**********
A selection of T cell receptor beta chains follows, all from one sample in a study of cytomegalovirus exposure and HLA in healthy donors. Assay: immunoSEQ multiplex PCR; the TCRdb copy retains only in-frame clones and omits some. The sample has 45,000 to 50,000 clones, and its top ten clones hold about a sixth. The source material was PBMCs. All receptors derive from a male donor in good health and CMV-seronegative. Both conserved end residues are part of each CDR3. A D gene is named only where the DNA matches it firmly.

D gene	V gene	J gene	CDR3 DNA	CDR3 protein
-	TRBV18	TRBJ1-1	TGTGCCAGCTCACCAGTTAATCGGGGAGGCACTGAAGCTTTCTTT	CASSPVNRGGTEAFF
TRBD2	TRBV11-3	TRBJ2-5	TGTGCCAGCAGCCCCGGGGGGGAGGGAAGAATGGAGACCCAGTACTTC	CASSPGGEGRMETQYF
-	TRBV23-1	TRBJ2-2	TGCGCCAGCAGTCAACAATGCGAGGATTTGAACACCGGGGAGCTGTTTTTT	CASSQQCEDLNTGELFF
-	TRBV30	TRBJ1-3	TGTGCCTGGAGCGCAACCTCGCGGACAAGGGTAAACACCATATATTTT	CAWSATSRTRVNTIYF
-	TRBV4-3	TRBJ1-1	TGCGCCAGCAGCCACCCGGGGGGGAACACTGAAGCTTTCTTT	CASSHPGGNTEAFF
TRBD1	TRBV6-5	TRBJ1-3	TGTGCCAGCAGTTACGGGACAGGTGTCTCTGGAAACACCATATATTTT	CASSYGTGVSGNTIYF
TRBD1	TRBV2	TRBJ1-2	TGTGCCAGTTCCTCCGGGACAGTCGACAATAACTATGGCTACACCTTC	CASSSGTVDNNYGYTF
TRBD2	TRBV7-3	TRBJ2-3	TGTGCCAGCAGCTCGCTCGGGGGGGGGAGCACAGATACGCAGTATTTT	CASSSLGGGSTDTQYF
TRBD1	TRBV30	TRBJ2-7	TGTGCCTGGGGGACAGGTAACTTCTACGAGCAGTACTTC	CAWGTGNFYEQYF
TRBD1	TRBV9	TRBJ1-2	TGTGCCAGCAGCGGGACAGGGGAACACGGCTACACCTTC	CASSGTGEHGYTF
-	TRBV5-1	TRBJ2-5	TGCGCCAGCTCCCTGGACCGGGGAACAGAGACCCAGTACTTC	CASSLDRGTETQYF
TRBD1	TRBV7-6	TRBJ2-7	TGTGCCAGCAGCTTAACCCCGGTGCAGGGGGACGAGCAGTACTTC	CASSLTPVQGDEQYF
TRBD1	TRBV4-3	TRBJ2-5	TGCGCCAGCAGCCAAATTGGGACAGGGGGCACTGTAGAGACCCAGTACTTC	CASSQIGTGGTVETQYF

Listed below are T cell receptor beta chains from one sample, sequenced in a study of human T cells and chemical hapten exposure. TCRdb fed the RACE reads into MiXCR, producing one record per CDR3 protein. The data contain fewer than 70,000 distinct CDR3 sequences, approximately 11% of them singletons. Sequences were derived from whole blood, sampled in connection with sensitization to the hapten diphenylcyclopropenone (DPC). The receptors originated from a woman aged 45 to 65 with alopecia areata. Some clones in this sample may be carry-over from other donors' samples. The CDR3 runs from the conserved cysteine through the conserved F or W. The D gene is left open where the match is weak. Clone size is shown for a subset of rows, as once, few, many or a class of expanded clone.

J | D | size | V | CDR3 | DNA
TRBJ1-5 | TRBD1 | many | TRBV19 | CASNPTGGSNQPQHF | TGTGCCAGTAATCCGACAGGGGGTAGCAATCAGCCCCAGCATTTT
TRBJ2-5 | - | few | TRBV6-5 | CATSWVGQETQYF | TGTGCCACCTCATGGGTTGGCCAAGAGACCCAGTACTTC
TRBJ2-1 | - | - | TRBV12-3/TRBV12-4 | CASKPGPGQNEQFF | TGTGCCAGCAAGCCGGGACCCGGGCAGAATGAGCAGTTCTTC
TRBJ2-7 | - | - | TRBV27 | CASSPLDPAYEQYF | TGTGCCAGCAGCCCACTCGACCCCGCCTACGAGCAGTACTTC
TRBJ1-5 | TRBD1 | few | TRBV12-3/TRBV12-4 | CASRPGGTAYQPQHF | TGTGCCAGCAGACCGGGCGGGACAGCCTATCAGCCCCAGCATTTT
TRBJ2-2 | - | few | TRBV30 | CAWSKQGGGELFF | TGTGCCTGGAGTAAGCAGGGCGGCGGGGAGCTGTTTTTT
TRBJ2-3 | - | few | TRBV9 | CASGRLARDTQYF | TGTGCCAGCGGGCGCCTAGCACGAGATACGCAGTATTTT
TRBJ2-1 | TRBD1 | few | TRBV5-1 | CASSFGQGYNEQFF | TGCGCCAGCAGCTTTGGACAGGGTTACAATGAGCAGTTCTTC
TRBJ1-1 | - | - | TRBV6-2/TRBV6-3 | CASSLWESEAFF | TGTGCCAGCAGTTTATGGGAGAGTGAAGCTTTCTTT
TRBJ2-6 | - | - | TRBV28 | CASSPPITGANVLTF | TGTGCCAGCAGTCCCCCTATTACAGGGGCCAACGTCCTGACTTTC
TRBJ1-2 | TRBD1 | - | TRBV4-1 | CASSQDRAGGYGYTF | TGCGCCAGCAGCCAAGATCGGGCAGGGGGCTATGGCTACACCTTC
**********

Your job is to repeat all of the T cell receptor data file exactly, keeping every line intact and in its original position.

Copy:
A selection of T cell receptor beta chains follows, all from one sample in a study of cytomegalovirus exposure and HLA in healthy donors. Assay: immunoSEQ multiplex PCR; the TCRdb copy retains only in-frame clones and omits some. The sample has 45,000 to 50,000 clones, and its top ten clones hold about a sixth. The source material was PBMCs. All receptors derive from a male donor in good health and CMV-seronegative. Both conserved end residues are part of each CDR3. A D gene is named only where the DNA matches it firmly.

D gene	V gene	J gene	CDR3 DNA	CDR3 protein
-	TRBV18	TRBJ1-1	TGTGCCAGCTCACCAGTTAATCGGGGAGGCACTGAAGCTTTCTTT	CASSPVNRGGTEAFF
TRBD2	TRBV11-3	TRBJ2-5	TGTGCCAGCAGCCCCGGGGGGGAGGGAAGAATGGAGACCCAGTACTTC	CASSPGGEGRMETQYF
-	TRBV23-1	TRBJ2-2	TGCGCCAGCAGTCAACAATGCGAGGATTTGAACACCGGGGAGCTGTTTTTT	CASSQQCEDLNTGELFF
-	TRBV30	TRBJ1-3	TGTGCCTGGAGCGCAACCTCGCGGACAAGGGTAAACACCATATATTTT	CAWSATSRTRVNTIYF
-	TRBV4-3	TRBJ1-1	TGCGCCAGCAGCCACCCGGGGGGGAACACTGAAGCTTTCTTT	CASSHPGGNTEAFF
TRBD1	TRBV6-5	TRBJ1-3	TGTGCCAGCAGTTACGGGACAGGTGTCTCTGGAAACACCATATATTTT	CASSYGTGVSGNTIYF
TRBD1	TRBV2	TRBJ1-2	TGTGCCAGTTCCTCCGGGACAGTCGACAATAACTATGGCTACACCTTC	CASSSGTVDNNYGYTF
TRBD2	TRBV7-3	TRBJ2-3	TGTGCCAGCAGCTCGCTCGGGGGGGGGAGCACAGATACGCAGTATTTT	CASSSLGGGSTDTQYF
TRBD1	TRBV30	TRBJ2-7	TGTGCCTGGGGGACAGGTAACTTCTACGAGCAGTACTTC	CAWGTGNFYEQYF
TRBD1	TRBV9	TRBJ1-2	TGTGCCAGCAGCGGGACAGGGGAACACGGCTACACCTTC	CASSGTGEHGYTF
-	TRBV5-1	TRBJ2-5	TGCGCCAGCTCCCTGGACCGGGGAACAGAGACCCAGTACTTC	CASSLDRGTETQYF
TRBD1	TRBV7-6	TRBJ2-7	TGTGCCAGCAGCTTAACCCCGGTGCAGGGGGACGAGCAGTACTTC	CASSLTPVQGDEQYF
TRBD1	TRBV4-3	TRBJ2-5	TGCGCCAGCAGCCAAATTGGGACAGGGGGCACTGTAGAGACCCAGTACTTC	CASSQIGTGGTVETQYF

Listed below are T cell receptor beta chains from one sample, sequenced in a study of human T cells and chemical hapten exposure. TCRdb fed the RACE reads into MiXCR, producing one record per CDR3 protein. The data contain fewer than 70,000 distinct CDR3 sequences, approximately 11% of them singletons. Sequences were derived from whole blood, sampled in connection with sensitization to the hapten diphenylcyclopropenone (DPC). The receptors originated from a woman aged 45 to 65 with alopecia areata. Some clones in this sample may be carry-over from other donors' samples. The CDR3 runs from the conserved cysteine through the conserved F or W. The D gene is left open where the match is weak. Clone size is shown for a subset of rows, as once, few, many or a class of expanded clone.

J | D | size | V | CDR3 | DNA
TRBJ1-5 | TRBD1 | many | TRBV19 | CASNPTGGSNQPQHF | TGTGCCAGTAATCCGACAGGGGGTAGCAATCAGCCCCAGCATTTT
TRBJ2-5 | - | few | TRBV6-5 | CATSWVGQETQYF | TGTGCCACCTCATGGGTTGGCCAAGAGACCCAGTACTTC
TRBJ2-1 | - | - | TRBV12-3/TRBV12-4 | CASKPGPGQNEQFF | TGTGCCAGCAAGCCGGGACCCGGGCAGAATGAGCAGTTCTTC
TRBJ2-7 | - | - | TRBV27 | CASSPLDPAYEQYF | TGTGCCAGCAGCCCACTCGACCCCGCCTACGAGCAGTACTTC
TRBJ1-5 | TRBD1 | few | TRBV12-3/TRBV12-4 | CASRPGGTAYQPQHF | TGTGCCAGCAGACCGGGCGGGACAGCCTATCAGCCCCAGCATTTT
TRBJ2-2 | - | few | TRBV30 | CAWSKQGGGELFF | TGTGCCTGGAGTAAGCAGGGCGGCGGGGAGCTGTTTTTT
TRBJ2-3 | - | few | TRBV9 | CASGRLARDTQYF | TGTGCCAGCGGGCGCCTAGCACGAGATACGCAGTATTTT
TRBJ2-1 | TRBD1 | few | TRBV5-1 | CASSFGQGYNEQFF | TGCGCCAGCAGCTTTGGACAGGGTTACAATGAGCAGTTCTTC
TRBJ1-1 | - | - | TRBV6-2/TRBV6-3 | CASSLWESEAFF | TGTGCCAGCAGTTTATGGGAGAGTGAAGCTTTCTTT
TRBJ2-6 | - | - | TRBV28 | CASSPPITGANVLTF | TGTGCCAGCAGTCCCCCTATTACAGGGGCCAACGTCCTGACTTTC
TRBJ1-2 | TRBD1 | - | TRBV4-1 | CASSQDRAGGYGYTF | TGCGCCAGCAGCCAAGATCGGGCAGGGGGCTATGGCTACACCTTC